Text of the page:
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Sunday, July 24, 2005

The Mind Is Stranger Than Fiction

Mixing Memory has a post that summarizes the results of some experiments in which subjects are exposed to words and images that suggest concepts like Polite, Rude and Elderly and then measure the subject's response to various situations. Ex. in one experiment, two groups of subjects arrange words to form sentences; one group has words that relate to politeness, one to rudeness. And then...

    While the participant was completing the scrambled sentence test, the experimenter left and began talking to a confederate (an experimenter posing as another participant). When the participant finished, he or she came out of the room to look for the experimenter to receive instructions for the next task (as the experimenter had instructed). However, the participant always found the experimenter talking to the confederate. Bargh et al. then measured the time it took for the participant to interrupt the conversation between the experimenter and the confederate.

    Guess what they found. Of the participants who did the RUDE version of the sentence test, more than 60% interrupted in under ten minutes (they cut it off at ten minutes -- can you imagine how frustrated some of those participants were after standing there for ten minutes?), whereas fewer than 20% of the POLITE-primed participants interrupted in that time. The neutral list participants were in between at around 40%. The RUDE participants also interrupted a full 3 minutes sooner than neutral participants, and almost 4 minutes sooner than the POLITE participants.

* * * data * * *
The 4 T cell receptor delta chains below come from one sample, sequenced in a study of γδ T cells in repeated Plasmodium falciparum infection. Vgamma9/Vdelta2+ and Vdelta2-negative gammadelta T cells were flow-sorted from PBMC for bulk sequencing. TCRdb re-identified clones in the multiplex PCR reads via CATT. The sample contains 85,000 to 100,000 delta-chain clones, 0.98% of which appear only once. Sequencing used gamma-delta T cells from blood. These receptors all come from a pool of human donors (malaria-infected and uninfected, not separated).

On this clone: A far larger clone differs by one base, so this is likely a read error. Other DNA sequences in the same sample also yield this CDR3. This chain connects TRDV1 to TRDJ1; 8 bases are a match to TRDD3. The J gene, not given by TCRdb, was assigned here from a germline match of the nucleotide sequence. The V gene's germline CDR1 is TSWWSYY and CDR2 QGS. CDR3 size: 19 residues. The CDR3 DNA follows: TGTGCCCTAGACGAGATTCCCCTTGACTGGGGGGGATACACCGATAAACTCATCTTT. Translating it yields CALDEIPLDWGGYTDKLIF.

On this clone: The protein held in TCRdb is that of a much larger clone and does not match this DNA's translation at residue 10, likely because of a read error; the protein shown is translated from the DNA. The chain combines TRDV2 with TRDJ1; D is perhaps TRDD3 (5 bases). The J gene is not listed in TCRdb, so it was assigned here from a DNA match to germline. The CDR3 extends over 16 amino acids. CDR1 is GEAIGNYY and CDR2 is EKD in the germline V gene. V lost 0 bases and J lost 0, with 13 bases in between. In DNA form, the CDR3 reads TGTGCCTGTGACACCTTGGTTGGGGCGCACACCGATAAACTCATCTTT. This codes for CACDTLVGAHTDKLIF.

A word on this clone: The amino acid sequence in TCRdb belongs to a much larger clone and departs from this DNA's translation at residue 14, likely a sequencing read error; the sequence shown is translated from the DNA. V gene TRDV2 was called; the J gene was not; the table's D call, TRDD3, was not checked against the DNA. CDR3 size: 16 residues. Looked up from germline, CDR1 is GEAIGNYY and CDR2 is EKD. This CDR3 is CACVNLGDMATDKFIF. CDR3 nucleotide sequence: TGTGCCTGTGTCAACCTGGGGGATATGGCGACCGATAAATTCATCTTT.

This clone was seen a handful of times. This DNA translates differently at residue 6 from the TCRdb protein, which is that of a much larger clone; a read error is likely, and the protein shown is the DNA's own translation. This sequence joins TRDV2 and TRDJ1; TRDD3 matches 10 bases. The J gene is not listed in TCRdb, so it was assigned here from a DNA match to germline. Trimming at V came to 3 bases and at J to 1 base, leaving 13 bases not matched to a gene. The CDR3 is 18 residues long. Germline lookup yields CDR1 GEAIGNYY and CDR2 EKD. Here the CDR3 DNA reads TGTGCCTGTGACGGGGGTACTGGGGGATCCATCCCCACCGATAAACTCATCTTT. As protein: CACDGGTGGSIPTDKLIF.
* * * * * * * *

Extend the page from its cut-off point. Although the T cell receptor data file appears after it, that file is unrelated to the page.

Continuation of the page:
Apparently, just reading words associated with rudeness causes people to become more impatient and interruptive; and reading words associated with politeness causes people to become more patient and ... polite.

..."But it gets weirder."

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